Dilemma Plus One: HK’s Suboptimal Options

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It has been more than a month since the Occupy Movement began. Unfortunately, many signs indicate that any chances of properly resolving the current predicament is becoming slimmer and slimmer. The main reason is that the government (including both Beijing and Hong Kong governments), in its interests to govern, are only willing to take conservative and hard-line policies.

A secondary reason is that the organisers of the protests lack the political wisdom and skills to respond to the government’s tyranny. Sadly, the Chinese lack the genes of compromise in their political blood, so whenever conflict arises, both sides have natural tendencies to not give way, almosts always leading to a tragic ending. From the Reform movement at the tail-end of the Qing Dynasty to modern Chinese history, this has been proven again and again. It is something the Chinese should reflect on.

So, what does the future hold? All signs are pointing towards two likely possibilities.

Wait them out

Beijing will hold firmly to its existing positions. They will not modify the NPC’s five decisions. nor promise any leeway for future political reform. The powers that be neither want to make any major moves that may result in drastic changes in Hong Kong, nor give foreign powers any excuse to attack the Communist Party (even though the CCP does not fear them). So, it will allow the current situation in Hong Kong to continue for some time, and make other preparations in the mainland, including gradually replacing Hong Kong.

Recent signs include slowing down the implementation of the Hong Kong and Shanghai Stock Exchange through train scheme, and using it to pressure the Occupy Movement by showing Hong Kong people that confronting Beijing will only hurt Hong Kong. In addition, a number of international events scheduled to be held in Hong Kong (e.g. APEC Ministerial Meeting) were moved to the mainland. Also putting out messages such as “the number of individual travellers from mainland will fall”, “mainlanders don’t want to visit Hong Kong” and so on.

Political indicators include the expulsion of James Tien from CPPCC duties, while making it clear within the pro-establishment camp: “don’’t break my pots if you want my rice” and “whoever refuses to listen will share Tien’s fate”. In addition, Beijing has rejected the various suggestions coming from moderate democrats, even those made through private channels to avoid generating public pressure This is compared to the reform package in 2012 when Beijing was willing to make some compromises. This gesture reflects what Beijing is signalling today: “From now on, I will take the lead. Listen to my command, there is no need for me to discuss with you.”

Based on this, both Beijing and Hong Kong governments will allow the current impasse to continue. They will publicly show a willingness to resolve the predicament, while in truth taking its time, avoiding any real action to ease the situation. They plan to let Hong Kong’s vitality slowly decline, and even die, seeking to place the historical responsibility on the shoulders of the democrats and the students. Beijing will feel no harm at all, because it rarely learns its lessons from history. Hong Kong and its people will be the only ones hurting.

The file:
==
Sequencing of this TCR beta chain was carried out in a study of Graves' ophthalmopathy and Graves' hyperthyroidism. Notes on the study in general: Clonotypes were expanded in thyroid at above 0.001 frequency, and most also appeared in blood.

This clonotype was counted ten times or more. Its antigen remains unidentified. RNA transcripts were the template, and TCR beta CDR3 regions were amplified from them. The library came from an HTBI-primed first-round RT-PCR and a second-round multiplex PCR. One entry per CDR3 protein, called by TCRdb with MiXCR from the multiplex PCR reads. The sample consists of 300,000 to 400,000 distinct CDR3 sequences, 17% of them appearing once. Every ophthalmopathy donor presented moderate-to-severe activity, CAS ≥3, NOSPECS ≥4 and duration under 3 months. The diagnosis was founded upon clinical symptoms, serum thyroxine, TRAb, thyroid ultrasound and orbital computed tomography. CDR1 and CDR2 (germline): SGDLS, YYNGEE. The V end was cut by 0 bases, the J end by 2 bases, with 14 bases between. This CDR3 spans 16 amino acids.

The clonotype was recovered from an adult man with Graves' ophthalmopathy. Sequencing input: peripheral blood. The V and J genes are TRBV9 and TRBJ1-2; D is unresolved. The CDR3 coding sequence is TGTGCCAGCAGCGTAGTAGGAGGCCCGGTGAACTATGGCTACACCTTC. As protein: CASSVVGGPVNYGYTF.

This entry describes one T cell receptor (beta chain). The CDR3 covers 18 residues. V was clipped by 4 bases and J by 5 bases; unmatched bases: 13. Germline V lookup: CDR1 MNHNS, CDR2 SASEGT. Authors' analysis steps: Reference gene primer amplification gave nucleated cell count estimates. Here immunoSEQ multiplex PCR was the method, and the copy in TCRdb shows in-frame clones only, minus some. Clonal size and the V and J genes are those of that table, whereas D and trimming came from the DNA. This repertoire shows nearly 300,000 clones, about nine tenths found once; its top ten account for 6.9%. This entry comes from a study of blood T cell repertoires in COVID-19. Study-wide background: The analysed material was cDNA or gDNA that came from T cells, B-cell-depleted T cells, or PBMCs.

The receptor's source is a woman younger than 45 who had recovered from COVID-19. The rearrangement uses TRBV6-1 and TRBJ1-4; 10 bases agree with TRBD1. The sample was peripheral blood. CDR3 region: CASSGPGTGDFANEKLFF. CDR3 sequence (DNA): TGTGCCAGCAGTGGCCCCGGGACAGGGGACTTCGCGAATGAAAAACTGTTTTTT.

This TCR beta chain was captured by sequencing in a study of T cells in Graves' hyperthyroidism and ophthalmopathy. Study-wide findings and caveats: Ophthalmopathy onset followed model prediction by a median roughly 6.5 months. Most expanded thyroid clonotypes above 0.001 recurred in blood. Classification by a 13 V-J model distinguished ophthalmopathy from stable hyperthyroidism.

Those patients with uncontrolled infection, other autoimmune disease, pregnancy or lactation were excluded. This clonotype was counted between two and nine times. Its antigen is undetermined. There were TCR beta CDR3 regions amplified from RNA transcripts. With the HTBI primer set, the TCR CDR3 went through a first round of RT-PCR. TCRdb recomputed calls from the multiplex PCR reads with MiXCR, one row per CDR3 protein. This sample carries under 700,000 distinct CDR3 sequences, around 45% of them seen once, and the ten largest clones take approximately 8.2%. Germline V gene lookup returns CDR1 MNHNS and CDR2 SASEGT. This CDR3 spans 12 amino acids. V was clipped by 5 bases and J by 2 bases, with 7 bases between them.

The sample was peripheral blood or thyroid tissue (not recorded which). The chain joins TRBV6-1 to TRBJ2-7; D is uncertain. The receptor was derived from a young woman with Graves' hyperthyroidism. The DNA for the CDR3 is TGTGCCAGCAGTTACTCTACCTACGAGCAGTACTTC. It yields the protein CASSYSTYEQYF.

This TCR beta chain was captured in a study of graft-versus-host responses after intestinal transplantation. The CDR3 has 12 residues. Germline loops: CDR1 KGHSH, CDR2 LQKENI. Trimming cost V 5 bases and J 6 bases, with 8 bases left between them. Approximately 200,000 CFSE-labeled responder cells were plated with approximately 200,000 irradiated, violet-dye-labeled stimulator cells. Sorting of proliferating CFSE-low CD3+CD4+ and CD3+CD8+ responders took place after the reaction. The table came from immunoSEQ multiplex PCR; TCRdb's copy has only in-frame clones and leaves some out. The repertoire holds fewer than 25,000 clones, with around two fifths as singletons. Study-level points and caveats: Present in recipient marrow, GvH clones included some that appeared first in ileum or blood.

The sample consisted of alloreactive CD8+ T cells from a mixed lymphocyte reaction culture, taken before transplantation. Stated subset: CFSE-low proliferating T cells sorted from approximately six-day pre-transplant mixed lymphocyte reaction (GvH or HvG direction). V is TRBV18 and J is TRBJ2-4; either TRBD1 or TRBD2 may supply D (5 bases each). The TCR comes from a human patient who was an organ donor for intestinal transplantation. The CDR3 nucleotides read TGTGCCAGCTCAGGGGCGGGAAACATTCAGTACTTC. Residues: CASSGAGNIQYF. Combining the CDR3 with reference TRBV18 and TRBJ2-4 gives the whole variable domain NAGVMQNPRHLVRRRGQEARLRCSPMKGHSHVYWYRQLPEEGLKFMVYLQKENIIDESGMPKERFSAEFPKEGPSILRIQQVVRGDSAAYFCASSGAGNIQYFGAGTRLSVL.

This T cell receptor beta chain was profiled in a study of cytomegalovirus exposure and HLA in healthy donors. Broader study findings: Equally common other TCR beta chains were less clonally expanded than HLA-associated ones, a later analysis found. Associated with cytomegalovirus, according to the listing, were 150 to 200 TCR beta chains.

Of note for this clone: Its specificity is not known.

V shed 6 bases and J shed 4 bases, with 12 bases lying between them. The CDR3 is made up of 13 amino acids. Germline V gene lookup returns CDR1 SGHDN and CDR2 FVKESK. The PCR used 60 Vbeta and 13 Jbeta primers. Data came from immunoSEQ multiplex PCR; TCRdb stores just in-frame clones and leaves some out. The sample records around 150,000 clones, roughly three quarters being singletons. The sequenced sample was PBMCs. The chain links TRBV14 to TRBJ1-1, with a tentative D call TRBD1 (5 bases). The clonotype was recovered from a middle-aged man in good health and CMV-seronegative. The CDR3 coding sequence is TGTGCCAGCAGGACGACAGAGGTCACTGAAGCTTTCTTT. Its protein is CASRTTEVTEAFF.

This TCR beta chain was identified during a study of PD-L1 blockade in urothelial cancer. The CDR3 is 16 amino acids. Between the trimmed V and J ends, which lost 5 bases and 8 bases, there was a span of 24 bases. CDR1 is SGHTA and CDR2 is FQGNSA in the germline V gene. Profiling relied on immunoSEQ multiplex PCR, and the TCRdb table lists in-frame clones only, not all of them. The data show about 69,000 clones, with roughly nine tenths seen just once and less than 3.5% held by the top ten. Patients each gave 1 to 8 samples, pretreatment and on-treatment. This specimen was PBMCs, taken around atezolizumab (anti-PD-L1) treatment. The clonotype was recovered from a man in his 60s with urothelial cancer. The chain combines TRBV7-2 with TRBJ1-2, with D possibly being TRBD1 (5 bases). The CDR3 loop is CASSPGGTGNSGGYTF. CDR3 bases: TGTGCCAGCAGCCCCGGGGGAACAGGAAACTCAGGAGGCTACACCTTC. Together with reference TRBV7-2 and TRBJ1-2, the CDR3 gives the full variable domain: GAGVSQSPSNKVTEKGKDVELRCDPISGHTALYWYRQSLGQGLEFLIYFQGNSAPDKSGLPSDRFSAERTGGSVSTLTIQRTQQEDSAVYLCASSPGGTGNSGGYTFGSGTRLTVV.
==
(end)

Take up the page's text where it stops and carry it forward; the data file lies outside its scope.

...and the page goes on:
Hammer and tongs

Internally, Beijing’s more unyielding voices still play a big role in misleading Beijing’s top leaders, inciting greater feelings of aversion towards the situation in Hong Kong. For example, some of the ultra-left voices compare Hong Kong’s situation with “June 4th”, saying, “We cracked down on the Beijing student movement after it had carried on for fifty days; we can not let the illegal occupation of Hong Kong last more than fifty days, or else it will be even more difficult to handle in the future.” In other words, they strongly advocate for a speedy clearance.

Then again, in view of the current situation and long-term impact, Beijing does not advocate the use of the PLA, and has said as much through the mouth of Tung Chee-hwa. However, the ultra-leftist view is that if the PLA cannot be deployed, Hong Kong’s riot police can be. Against normal citizens, dispatching the PLA or the police won’t make much of a difference. Doing so would not violate Tung’s indirect commitments.

As you can see, the situation is pressing. Nevertheless, both cases are detrimental to Hong Kong. If they come true, it would prove, “‘one country, two systems’ will not die in the hands of foreign powers, but in the hands of our own people.”

However, an unusual proposal to save Hong Kong indirectly has emerged recently. This view is: Let Hong Kong further develop into a bridge that can be taken advantage of by Chinese dignitaries, including money laundering through Hong Kong. By allowing the the mainland’s powerful and wealthy do as they please, they may find Hong Kong too valuable to ruin. In truth, this is indeed the current trend, we won’t be able to stop it even if we wanted to. However, if this is the only way to save Hong Kong, we might as well huddle together and cry for its future.